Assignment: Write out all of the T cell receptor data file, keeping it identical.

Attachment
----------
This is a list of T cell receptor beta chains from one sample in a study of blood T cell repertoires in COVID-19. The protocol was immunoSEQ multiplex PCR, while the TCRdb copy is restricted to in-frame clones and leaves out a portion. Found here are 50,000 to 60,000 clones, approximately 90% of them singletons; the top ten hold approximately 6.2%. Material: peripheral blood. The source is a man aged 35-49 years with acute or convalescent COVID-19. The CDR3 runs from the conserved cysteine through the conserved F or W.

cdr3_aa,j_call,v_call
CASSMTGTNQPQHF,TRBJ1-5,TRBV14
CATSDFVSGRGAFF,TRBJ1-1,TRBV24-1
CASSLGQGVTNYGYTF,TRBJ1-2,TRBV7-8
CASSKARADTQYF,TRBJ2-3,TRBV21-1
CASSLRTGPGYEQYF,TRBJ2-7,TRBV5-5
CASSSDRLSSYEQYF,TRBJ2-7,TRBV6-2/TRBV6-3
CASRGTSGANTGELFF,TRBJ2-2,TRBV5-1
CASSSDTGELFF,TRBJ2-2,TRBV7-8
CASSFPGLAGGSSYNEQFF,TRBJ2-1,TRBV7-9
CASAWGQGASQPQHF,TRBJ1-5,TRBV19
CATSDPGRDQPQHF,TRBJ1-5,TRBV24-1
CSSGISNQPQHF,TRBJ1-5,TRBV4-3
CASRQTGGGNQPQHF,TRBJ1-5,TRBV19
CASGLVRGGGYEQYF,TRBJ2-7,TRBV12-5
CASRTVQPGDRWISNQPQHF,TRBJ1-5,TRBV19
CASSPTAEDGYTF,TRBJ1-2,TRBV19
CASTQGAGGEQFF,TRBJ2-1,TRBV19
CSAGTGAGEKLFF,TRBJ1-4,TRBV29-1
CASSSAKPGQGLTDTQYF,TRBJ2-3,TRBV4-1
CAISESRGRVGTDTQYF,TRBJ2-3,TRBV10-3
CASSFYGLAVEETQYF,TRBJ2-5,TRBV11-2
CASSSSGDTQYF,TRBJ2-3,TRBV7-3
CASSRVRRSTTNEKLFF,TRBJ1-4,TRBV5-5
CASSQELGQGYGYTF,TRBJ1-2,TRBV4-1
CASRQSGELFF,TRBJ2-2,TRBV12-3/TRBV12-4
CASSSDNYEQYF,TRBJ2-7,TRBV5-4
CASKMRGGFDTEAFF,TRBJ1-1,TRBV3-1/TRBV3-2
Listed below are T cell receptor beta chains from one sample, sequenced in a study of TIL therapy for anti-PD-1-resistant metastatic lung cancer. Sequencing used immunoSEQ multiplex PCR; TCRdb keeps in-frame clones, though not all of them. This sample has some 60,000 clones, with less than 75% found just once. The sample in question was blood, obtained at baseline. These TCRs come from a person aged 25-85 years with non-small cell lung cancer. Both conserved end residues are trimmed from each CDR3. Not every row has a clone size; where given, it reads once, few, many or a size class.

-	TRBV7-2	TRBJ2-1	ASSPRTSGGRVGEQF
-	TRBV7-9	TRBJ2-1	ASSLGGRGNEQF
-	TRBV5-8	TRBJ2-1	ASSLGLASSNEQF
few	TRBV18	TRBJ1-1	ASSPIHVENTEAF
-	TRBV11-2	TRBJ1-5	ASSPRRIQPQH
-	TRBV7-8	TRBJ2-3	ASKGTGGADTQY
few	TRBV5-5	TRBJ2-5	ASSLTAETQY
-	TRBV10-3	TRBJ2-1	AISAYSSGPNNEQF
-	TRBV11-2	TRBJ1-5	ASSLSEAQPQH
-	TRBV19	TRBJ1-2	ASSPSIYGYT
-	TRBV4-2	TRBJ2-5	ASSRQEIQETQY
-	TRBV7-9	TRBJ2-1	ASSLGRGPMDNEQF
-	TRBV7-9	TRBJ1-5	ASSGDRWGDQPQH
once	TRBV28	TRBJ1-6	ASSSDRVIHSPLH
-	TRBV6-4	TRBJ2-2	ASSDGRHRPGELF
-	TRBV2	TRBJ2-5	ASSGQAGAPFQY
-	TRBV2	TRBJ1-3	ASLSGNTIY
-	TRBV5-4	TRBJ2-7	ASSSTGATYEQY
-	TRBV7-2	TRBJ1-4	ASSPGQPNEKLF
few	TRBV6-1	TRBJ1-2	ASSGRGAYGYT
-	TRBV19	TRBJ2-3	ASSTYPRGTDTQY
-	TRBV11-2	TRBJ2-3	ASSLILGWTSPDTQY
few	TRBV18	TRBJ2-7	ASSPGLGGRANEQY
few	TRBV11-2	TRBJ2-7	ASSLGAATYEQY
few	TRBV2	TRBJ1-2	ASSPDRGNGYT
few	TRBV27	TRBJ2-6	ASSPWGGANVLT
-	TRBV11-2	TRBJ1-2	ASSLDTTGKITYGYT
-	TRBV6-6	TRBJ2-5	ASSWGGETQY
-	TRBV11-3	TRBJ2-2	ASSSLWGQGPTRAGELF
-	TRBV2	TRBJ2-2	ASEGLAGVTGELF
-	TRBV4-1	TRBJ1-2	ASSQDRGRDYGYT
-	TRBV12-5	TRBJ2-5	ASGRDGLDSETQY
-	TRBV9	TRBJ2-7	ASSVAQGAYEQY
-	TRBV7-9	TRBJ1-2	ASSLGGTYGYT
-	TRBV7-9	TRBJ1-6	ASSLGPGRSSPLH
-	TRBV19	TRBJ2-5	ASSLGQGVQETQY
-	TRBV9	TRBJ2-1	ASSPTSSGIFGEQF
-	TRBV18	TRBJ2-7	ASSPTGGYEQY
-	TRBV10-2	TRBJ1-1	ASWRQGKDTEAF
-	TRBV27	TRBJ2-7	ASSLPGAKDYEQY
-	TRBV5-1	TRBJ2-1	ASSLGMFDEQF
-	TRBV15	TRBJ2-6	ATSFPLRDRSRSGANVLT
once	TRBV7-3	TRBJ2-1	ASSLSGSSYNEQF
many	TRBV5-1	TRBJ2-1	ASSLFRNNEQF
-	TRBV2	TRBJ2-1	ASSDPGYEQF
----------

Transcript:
This is a list of T cell receptor beta chains from one sample in a study of blood T cell repertoires in COVID-19. The protocol was immunoSEQ multiplex PCR, while the TCRdb copy is restricted to in-frame clones and leaves out a portion. Found here are 50,000 to 60,000 clones, approximately 90% of them singletons; the top ten hold approximately 6.2%. Material: peripheral blood. The source is a man aged 35-49 years with acute or convalescent COVID-19. The CDR3 runs from the conserved cysteine through the conserved F or W.

cdr3_aa,j_call,v_call
CASSMTGTNQPQHF,TRBJ1-5,TRBV14
CATSDFVSGRGAFF,TRBJ1-1,TRBV24-1
CASSLGQGVTNYGYTF,TRBJ1-2,TRBV7-8
CASSKARADTQYF,TRBJ2-3,TRBV21-1
CASSLRTGPGYEQYF,TRBJ2-7,TRBV5-5
CASSSDRLSSYEQYF,TRBJ2-7,TRBV6-2/TRBV6-3
CASRGTSGANTGELFF,TRBJ2-2,TRBV5-1
CASSSDTGELFF,TRBJ2-2,TRBV7-8
CASSFPGLAGGSSYNEQFF,TRBJ2-1,TRBV7-9
CASAWGQGASQPQHF,TRBJ1-5,TRBV19
CATSDPGRDQPQHF,TRBJ1-5,TRBV24-1
CSSGISNQPQHF,TRBJ1-5,TRBV4-3
CASRQTGGGNQPQHF,TRBJ1-5,TRBV19
CASGLVRGGGYEQYF,TRBJ2-7,TRBV12-5
CASRTVQPGDRWISNQPQHF,TRBJ1-5,TRBV19
CASSPTAEDGYTF,TRBJ1-2,TRBV19
CASTQGAGGEQFF,TRBJ2-1,TRBV19
CSAGTGAGEKLFF,TRBJ1-4,TRBV29-1
CASSSAKPGQGLTDTQYF,TRBJ2-3,TRBV4-1
CAISESRGRVGTDTQYF,TRBJ2-3,TRBV10-3
CASSFYGLAVEETQYF,TRBJ2-5,TRBV11-2
CASSSSGDTQYF,TRBJ2-3,TRBV7-3
CASSRVRRSTTNEKLFF,TRBJ1-4,TRBV5-5
CASSQELGQGYGYTF,TRBJ1-2,TRBV4-1
CASRQSGELFF,TRBJ2-2,TRBV12-3/TRBV12-4
CASSSDNYEQYF,TRBJ2-7,TRBV5-4
CASKMRGGFDTEAFF,TRBJ1-1,TRBV3-1/TRBV3-2
Listed below are T cell receptor beta chains from one sample, sequenced in a study of TIL therapy for anti-PD-1-resistant metastatic lung cancer. Sequencing used immunoSEQ multiplex PCR; TCRdb keeps in-frame clones, though not all of them. This sample has some 60,000 clones, with less than 75% found just once. The sample in question was blood, obtained at baseline. These TCRs come from a person aged 25-85 years with non-small cell lung cancer. Both conserved end residues are trimmed from each CDR3. Not every row has a clone size; where given, it reads once, few, many or a size class.

-	TRBV7-2	TRBJ2-1	ASSPRTSGGRVGEQF
-	TRBV7-9	TRBJ2-1	ASSLGGRGNEQF
-	TRBV5-8	TRBJ2-1	ASSLGLASSNEQF
few	TRBV18	TRBJ1-1	ASSPIHVENTEAF
-	TRBV11-2	TRBJ1-5	ASSPRRIQPQH
-	TRBV7-8	TRBJ2-3	ASKGTGGADTQY
few	TRBV5-5	TRBJ2-5	ASSLTAETQY
-	TRBV10-3	TRBJ2-1	AISAYSSGPNNEQF
-	TRBV11-2	TRBJ1-5	ASSLSEAQPQH
-	TRBV19	TRBJ1-2	ASSPSIYGYT
-	TRBV4-2	TRBJ2-5	ASSRQEIQETQY
-	TRBV7-9	TRBJ2-1	ASSLGRGPMDNEQF
-	TRBV7-9	TRBJ1-5	ASSGDRWGDQPQH
once	TRBV28	TRBJ1-6	ASSSDRVIHSPLH
-	TRBV6-4	TRBJ2-2	ASSDGRHRPGELF
-	TRBV2	TRBJ2-5	ASSGQAGAPFQY
-	TRBV2	TRBJ1-3	ASLSGNTIY
-	TRBV5-4	TRBJ2-7	ASSSTGATYEQY
-	TRBV7-2	TRBJ1-4	ASSPGQPNEKLF
few	TRBV6-1	TRBJ1-2	ASSGRGAYGYT
-	TRBV19	TRBJ2-3	ASSTYPRGTDTQY
-	TRBV11-2	TRBJ2-3	ASSLILGWTSPDTQY
few	TRBV18	TRBJ2-7	ASSPGLGGRANEQY
few	TRBV11-2	TRBJ2-7	ASSLGAATYEQY
few	TRBV2	TRBJ1-2	ASSPDRGNGYT
few	TRBV27	TRBJ2-6	ASSPWGGANVLT
-	TRBV11-2	TRBJ1-2	ASSLDTTGKITYGYT
-	TRBV6-6	TRBJ2-5	ASSWGGETQY
-	TRBV11-3	TRBJ2-2	ASSSLWGQGPTRAGELF
-	TRBV2	TRBJ2-2	ASEGLAGVTGELF
-	TRBV4-1	TRBJ1-2	ASSQDRGRDYGYT
-	TRBV12-5	TRBJ2-5	ASGRDGLDSETQY
-	TRBV9	TRBJ2-7	ASSVAQGAYEQY
-	TRBV7-9	TRBJ1-2	ASSLGGTYGYT
-	TRBV7-9	TRBJ1-6	ASSLGPGRSSPLH
-	TRBV19	TRBJ2-5	ASSLGQGVQETQY
-	TRBV9	TRBJ2-1	ASSPTSSGIFGEQF
-	TRBV18	TRBJ2-7	ASSPTGGYEQY
-	TRBV10-2	TRBJ1-1	ASWRQGKDTEAF
-	TRBV27	TRBJ2-7	ASSLPGAKDYEQY
-	TRBV5-1	TRBJ2-1	ASSLGMFDEQF
-	TRBV15	TRBJ2-6	ATSFPLRDRSRSGANVLT
once	TRBV7-3	TRBJ2-1	ASSLSGSSYNEQF
many	TRBV5-1	TRBJ2-1	ASSLFRNNEQF
-	TRBV2	TRBJ2-1	ASSDPGYEQF